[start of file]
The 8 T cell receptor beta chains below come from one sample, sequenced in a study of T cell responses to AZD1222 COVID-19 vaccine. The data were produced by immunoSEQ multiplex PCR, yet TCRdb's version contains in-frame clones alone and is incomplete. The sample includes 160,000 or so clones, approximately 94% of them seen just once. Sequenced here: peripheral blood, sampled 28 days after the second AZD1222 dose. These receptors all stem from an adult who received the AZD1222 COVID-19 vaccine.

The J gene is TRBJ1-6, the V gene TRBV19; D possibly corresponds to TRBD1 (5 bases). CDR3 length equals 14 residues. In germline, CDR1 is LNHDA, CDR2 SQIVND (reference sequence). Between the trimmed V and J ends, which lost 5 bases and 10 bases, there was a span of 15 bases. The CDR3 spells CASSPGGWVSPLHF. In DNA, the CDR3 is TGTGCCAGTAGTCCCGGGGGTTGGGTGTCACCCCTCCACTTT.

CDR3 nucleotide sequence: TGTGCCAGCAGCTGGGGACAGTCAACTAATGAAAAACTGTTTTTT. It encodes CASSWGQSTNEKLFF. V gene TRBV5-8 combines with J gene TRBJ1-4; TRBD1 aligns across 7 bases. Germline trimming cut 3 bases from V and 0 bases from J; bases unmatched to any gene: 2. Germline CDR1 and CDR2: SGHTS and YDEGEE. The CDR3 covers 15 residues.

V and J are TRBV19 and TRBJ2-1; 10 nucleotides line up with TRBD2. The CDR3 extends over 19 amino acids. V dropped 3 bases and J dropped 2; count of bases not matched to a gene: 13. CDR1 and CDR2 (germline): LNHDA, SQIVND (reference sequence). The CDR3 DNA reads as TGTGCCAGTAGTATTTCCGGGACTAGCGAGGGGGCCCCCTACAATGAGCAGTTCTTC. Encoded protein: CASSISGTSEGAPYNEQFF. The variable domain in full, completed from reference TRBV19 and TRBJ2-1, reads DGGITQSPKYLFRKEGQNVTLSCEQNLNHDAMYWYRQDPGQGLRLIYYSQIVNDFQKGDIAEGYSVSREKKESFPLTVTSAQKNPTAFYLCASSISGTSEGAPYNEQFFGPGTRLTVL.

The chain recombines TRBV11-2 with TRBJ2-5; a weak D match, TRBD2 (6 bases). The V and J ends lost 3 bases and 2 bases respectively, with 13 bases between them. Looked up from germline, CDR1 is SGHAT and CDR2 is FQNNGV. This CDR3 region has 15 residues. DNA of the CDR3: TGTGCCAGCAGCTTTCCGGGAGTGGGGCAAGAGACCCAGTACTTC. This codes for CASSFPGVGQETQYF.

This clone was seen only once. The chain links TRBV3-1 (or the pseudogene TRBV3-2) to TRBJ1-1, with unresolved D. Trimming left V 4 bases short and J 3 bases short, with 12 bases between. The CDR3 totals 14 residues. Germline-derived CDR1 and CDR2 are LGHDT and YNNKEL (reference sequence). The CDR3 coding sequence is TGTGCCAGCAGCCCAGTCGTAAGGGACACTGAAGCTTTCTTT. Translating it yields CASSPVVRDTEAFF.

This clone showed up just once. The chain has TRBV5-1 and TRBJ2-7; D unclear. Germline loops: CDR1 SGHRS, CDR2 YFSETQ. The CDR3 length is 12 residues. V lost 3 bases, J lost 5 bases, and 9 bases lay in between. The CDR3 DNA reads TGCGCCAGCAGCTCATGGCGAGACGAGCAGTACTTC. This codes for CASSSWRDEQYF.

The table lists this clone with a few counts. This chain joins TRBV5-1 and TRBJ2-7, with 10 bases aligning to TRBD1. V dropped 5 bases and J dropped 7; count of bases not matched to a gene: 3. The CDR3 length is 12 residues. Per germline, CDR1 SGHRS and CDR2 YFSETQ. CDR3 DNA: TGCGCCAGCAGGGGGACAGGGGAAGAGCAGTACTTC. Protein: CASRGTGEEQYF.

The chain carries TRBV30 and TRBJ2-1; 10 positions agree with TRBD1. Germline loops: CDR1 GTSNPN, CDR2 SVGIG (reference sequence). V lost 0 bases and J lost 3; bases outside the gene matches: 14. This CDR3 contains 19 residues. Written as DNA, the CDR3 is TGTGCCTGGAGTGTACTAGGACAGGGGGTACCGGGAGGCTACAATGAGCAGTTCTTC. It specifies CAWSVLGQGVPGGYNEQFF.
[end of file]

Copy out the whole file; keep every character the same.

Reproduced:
The 8 T cell receptor beta chains below come from one sample, sequenced in a study of T cell responses to AZD1222 COVID-19 vaccine. The data were produced by immunoSEQ multiplex PCR, yet TCRdb's version contains in-frame clones alone and is incomplete. The sample includes 160,000 or so clones, approximately 94% of them seen just once. Sequenced here: peripheral blood, sampled 28 days after the second AZD1222 dose. These receptors all stem from an adult who received the AZD1222 COVID-19 vaccine.

The J gene is TRBJ1-6, the V gene TRBV19; D possibly corresponds to TRBD1 (5 bases). CDR3 length equals 14 residues. In germline, CDR1 is LNHDA, CDR2 SQIVND (reference sequence). Between the trimmed V and J ends, which lost 5 bases and 10 bases, there was a span of 15 bases. The CDR3 spells CASSPGGWVSPLHF. In DNA, the CDR3 is TGTGCCAGTAGTCCCGGGGGTTGGGTGTCACCCCTCCACTTT.

CDR3 nucleotide sequence: TGTGCCAGCAGCTGGGGACAGTCAACTAATGAAAAACTGTTTTTT. It encodes CASSWGQSTNEKLFF. V gene TRBV5-8 combines with J gene TRBJ1-4; TRBD1 aligns across 7 bases. Germline trimming cut 3 bases from V and 0 bases from J; bases unmatched to any gene: 2. Germline CDR1 and CDR2: SGHTS and YDEGEE. The CDR3 covers 15 residues.

V and J are TRBV19 and TRBJ2-1; 10 nucleotides line up with TRBD2. The CDR3 extends over 19 amino acids. V dropped 3 bases and J dropped 2; count of bases not matched to a gene: 13. CDR1 and CDR2 (germline): LNHDA, SQIVND (reference sequence). The CDR3 DNA reads as TGTGCCAGTAGTATTTCCGGGACTAGCGAGGGGGCCCCCTACAATGAGCAGTTCTTC. Encoded protein: CASSISGTSEGAPYNEQFF. The variable domain in full, completed from reference TRBV19 and TRBJ2-1, reads DGGITQSPKYLFRKEGQNVTLSCEQNLNHDAMYWYRQDPGQGLRLIYYSQIVNDFQKGDIAEGYSVSREKKESFPLTVTSAQKNPTAFYLCASSISGTSEGAPYNEQFFGPGTRLTVL.

The chain recombines TRBV11-2 with TRBJ2-5; a weak D match, TRBD2 (6 bases). The V and J ends lost 3 bases and 2 bases respectively, with 13 bases between them. Looked up from germline, CDR1 is SGHAT and CDR2 is FQNNGV. This CDR3 region has 15 residues. DNA of the CDR3: TGTGCCAGCAGCTTTCCGGGAGTGGGGCAAGAGACCCAGTACTTC. This codes for CASSFPGVGQETQYF.

This clone was seen only once. The chain links TRBV3-1 (or the pseudogene TRBV3-2) to TRBJ1-1, with unresolved D. Trimming left V 4 bases short and J 3 bases short, with 12 bases between. The CDR3 totals 14 residues. Germline-derived CDR1 and CDR2 are LGHDT and YNNKEL (reference sequence). The CDR3 coding sequence is TGTGCCAGCAGCCCAGTCGTAAGGGACACTGAAGCTTTCTTT. Translating it yields CASSPVVRDTEAFF.

This clone showed up just once. The chain has TRBV5-1 and TRBJ2-7; D unclear. Germline loops: CDR1 SGHRS, CDR2 YFSETQ. The CDR3 length is 12 residues. V lost 3 bases, J lost 5 bases, and 9 bases lay in between. The CDR3 DNA reads TGCGCCAGCAGCTCATGGCGAGACGAGCAGTACTTC. This codes for CASSSWRDEQYF.

The table lists this clone with a few counts. This chain joins TRBV5-1 and TRBJ2-7, with 10 bases aligning to TRBD1. V dropped 5 bases and J dropped 7; count of bases not matched to a gene: 3. The CDR3 length is 12 residues. Per germline, CDR1 SGHRS and CDR2 YFSETQ. CDR3 DNA: TGCGCCAGCAGGGGGACAGGGGAAGAGCAGTACTTC. Protein: CASRGTGEEQYF.

The chain carries TRBV30 and TRBJ2-1; 10 positions agree with TRBD1. Germline loops: CDR1 GTSNPN, CDR2 SVGIG (reference sequence). V lost 0 bases and J lost 3; bases outside the gene matches: 14. This CDR3 contains 19 residues. Written as DNA, the CDR3 is TGTGCCTGGAGTGTACTAGGACAGGGGGTACCGGGAGGCTACAATGAGCAGTTCTTC. It specifies CAWSVLGQGVPGGYNEQFF.